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a case study for the dragon in my garage

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No fire-breathing dragons live in our garage , is Senku's answer when Byakuya asks him if he's had a crush on anyone yet. 

 

Senku has been thinking about which answer he would give to that hypothetical question for a couple of years now. He has a tendency to predict what's expected of him, and respond accordingly, based on analysis and hypothesis. 

 

These are the facts: 

 

1) Byakuya is in no way a normal person, and he didn't raise Senku to be a normal person. 

 

Concept of normality: 

a) Durkheim speaks of normality, in, evidently, sociological terms; normality being that which happens in the majority of cases. Anything outside of social majority is either abnormal or pathologic.

b) Medicine speaks of normality as stability; whatever works, whatever stays functional, whatever establishes for a mean in which life sustains itself. Anything else is dangerous, a disease or an aberration or a monstrosity. 

 

2) Byakuya feels some sort of misplaced paternal duty to more or less guide Senku throughout the normal adolescent experiences. 

 

3) A normal adolescent experience would be to develop a crush on someone.

 

Keyword: crush;

verb

1 - deform, pulverize, or force inwards by compressing forcefully;

2 - violently subdue; 

 

substantive

3 - a brief but intense infatuation towards someone; 

4 - a feeling of love and admiration for someone; 

 

(Disclaimer: no decent official sources on the second aspect of the subject at hand.) 

 

4) Therefore, all facts being accounted for, the logical conclusion is such that: Ishigami Byakuya would ask his adopted son about likely crushes.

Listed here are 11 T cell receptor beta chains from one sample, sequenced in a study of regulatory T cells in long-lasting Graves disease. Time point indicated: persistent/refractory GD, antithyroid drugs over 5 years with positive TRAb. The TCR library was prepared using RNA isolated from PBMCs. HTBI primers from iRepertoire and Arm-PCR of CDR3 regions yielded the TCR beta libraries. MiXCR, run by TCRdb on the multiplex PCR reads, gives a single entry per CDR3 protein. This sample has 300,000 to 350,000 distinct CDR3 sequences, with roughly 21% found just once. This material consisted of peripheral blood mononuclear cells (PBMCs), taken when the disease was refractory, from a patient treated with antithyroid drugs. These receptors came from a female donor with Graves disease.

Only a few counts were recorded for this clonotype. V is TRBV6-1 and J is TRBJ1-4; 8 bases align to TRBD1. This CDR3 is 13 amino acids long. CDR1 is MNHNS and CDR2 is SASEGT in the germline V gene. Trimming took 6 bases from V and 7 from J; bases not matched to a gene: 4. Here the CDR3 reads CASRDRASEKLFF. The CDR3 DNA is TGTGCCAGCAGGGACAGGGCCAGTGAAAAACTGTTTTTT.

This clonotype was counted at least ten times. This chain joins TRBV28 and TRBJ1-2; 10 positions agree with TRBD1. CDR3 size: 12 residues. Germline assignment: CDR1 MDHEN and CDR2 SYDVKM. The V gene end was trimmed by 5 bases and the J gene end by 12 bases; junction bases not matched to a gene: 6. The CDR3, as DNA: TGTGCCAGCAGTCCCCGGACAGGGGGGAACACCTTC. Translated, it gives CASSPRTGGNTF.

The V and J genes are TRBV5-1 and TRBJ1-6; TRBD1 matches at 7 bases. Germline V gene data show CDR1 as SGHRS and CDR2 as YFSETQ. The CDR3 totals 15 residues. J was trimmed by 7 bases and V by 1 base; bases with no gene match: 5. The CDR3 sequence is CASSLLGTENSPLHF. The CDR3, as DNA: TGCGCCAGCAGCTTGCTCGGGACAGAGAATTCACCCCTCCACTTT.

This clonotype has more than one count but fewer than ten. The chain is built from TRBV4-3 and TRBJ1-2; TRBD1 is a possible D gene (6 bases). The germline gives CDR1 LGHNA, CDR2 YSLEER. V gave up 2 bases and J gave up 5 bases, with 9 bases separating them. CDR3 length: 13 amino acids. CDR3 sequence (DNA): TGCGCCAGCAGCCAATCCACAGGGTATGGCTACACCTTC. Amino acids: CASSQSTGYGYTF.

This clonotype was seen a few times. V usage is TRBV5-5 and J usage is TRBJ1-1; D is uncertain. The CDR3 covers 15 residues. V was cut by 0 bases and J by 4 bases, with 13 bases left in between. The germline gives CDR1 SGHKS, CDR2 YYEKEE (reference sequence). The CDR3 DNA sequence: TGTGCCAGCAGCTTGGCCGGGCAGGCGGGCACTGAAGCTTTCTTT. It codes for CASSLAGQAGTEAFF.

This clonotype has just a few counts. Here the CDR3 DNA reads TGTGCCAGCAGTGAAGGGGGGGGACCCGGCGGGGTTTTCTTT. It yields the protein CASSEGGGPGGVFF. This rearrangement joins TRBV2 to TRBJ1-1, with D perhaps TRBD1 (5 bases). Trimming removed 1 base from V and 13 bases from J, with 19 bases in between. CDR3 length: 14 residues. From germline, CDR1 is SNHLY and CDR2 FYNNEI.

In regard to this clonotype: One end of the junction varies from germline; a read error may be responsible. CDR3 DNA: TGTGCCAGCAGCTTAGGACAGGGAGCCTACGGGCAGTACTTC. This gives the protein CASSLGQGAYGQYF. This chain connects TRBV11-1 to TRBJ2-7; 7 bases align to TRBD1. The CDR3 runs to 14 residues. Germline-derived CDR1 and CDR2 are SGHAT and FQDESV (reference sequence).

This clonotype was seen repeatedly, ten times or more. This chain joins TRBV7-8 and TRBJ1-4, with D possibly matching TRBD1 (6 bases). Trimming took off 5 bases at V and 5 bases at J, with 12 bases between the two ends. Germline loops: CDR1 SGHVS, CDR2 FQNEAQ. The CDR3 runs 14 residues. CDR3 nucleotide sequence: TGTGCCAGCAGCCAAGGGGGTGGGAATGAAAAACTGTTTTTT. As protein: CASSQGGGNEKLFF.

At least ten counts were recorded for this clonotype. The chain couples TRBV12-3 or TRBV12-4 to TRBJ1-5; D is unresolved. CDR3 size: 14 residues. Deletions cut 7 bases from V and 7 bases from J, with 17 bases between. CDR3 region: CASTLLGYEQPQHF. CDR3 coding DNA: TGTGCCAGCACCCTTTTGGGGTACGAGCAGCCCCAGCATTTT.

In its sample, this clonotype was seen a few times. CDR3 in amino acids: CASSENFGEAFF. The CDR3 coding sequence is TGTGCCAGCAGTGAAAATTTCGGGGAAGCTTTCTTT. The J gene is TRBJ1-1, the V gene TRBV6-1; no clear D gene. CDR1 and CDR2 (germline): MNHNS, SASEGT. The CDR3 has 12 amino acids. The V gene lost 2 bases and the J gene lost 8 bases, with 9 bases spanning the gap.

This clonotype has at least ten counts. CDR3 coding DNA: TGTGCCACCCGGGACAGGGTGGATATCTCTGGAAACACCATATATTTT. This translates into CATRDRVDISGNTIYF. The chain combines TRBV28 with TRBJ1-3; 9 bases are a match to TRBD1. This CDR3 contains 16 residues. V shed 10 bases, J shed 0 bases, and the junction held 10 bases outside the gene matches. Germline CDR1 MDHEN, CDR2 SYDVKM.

Senku prepared for the occasion. He dutifully analyzed everyone in his class, regardless of gender. Cataloged every single one of his feelings towards every individual separately. At the end of a week or two of internal experiments of reactions and observed behavior, making use of many psychological tests and performing careful data collection, he reached one main result: 

 

Conclusion of experiment: Ishigami Senku does not believe in such a thing as romantic love.  

 

He thinks of the dragon in his garage as he watches one of his classmates stammer and stutter into the painstaking process of handing a person what appears to be a love letter. He thinks, Where's the dragon?

 

The world says to him, It's right here, Senku. It is, however, an invisible dragon. Poets tell him this through their verses, musicians through their choruses and chords. Love is invisible, Senku. It is intangible. Think of it as air. Think of it as the oxygen that fills your lungs, that self-destructs into fire, that takes up residence in your cells. 

 

Senku answers, Try spreading flour on the floor of the garage to capture the dragon's footprints. He can feel the wind through his hair, he can look inside a microscope and see what oxygen does to his red cells, he can put a burning candle under a becker and watch the fire disappear as the combustion consumes all of the oxygen trapped under the glass walls. He cannot do that with love.